I opened this series on the note that an individual who once wasted a fair amount of my time actually had something interesting to say. We both have concerns regarding how reliant our species is on fossil oil, coal and gas. His concern was that taxing carbon will take us back to pre-industrial societies and famine. My concern is that doing nothing about our addiction will take us back to pre-industrial societies and famine. His argument is that climate change science doesn’t merit concern. Mine is that it is too troubling to ignore.
To explain my concerns, I chose to avoid the IPCC and hockey stick graphs as there is small yet noisy group that obsess over these, climate models and Al Gore. I’m not sure when these individuals decided that they were climate experts let alone even scientists – largely it seems that they read a few books on some “swindle” and figured that paraphrasing facelessly would earn them respect (more a question of their character and personal needs rather than adding anything beneficial to science). As I’m not a climate scientist and have seen many excellent blogs and web sources out there to explain much of the climate science (better than I ever could), I chose to avoid much of the depth others have provided, simply to provide concise snippets with a number of references included to give an introduction to a much larger associated problem (than just anthropogenic global warming).
In that way, I provided some physical responses of a changing world; temperature trends, ocean acidification and sea levels. The world is warming, oceans pH is decreasing and sea levels are rising. We may be discussing small changes so far (as some try to use to wave off such concerns), however, I then I went on to show some evidence in biological indicators of change; species distribution, timing of biological events, de-calcification, and a look into this continuous change into the future.
With all this in mind, I talked about peak oil, gas and coal and how over the coming century, regardless of all else, oil will become ever more expensive, with gas to follow and coal left, not only to provide an important role in steel production but also to pick up the pieces of business-as-usual mentality. This view, I hoped to make clear, is not a sustainable future and will only increasingly become difficult to maintain.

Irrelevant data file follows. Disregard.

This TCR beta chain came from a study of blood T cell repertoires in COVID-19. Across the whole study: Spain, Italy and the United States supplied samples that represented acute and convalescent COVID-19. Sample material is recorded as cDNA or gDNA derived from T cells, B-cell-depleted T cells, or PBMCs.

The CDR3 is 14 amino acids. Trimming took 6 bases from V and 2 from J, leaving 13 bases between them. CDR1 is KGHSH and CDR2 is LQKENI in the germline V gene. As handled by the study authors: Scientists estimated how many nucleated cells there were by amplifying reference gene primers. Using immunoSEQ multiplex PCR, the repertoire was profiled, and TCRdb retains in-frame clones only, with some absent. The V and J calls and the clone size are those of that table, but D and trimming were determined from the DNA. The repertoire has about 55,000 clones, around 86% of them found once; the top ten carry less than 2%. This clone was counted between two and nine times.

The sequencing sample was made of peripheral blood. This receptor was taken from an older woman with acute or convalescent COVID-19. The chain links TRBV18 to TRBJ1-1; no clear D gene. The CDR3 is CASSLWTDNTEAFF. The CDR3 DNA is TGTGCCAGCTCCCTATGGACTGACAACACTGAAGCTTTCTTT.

Looking at the consumer, I’ve tried to explain what has happened, largely since WWII, on the back of cheap and abundant energy; developed nations have become fatter, used energy inefficiently, population has exploded, the need for “stuff” has ever increased, sprawl has taken ever larger areas of land, congestion has meant copious amounts of emissions are wasted crawling along free ways, and, food increasingly comes from poorer nations at the expense of the local environment and exploitation of cheap labour (and at the cost of farmers closer to home); waste of useful material is a prevalent part of a complacent lifestyle. Whatever the new source of energy is, if it is as abundant as nuclear advocates assure us, we need to be wary of how we manage such energy – especially in relation to landscape and natural resources.
However, I truly believe that an answer can be found that allows for; species resilience to changing climate; open space management and increasing population; agriculture on low oil and gas; better waste management; fitness and social health; and an ever increasing standard of living for all of our species while protecting biodiversity. It all starts with thinking differently. A changing world needs changing ideas. For governments to first invest in nodal TODs infrastructure, business and personal investment can follow to make the most of a bustling multi-use metropolitan. To encourage an upward growth can allow for a disintegration of sprawling areas, which can then be redeveloped into working farms, rehabilitated native bushland, stylised parks and other open space entertainment. It should be achievable to have all the wealth of inner-city lifestyle, minus the chemical and noise pollution, cheap food and a quick and easy ride to a number of open space activities. You should be able to walk to work and have a short bike ride to somewhere open to kick a ball with the kids.
It’s not about regulation and condemnation, but encouragement and investment. It’s not about killing industry and a reduction of money flow, but changing industry and developing cash flow never before seen. It’s not about tapping off all fossil fuel use tomorrow, but using it where we need to and preserving supplies for industries that don’t have an immediate choice (ie. flight, shipping and steel). It’s not about telling people what they can’t have, but showing them how they can have more by doing things differently.
We have the chance for a much more prosperous society; but only through innovation.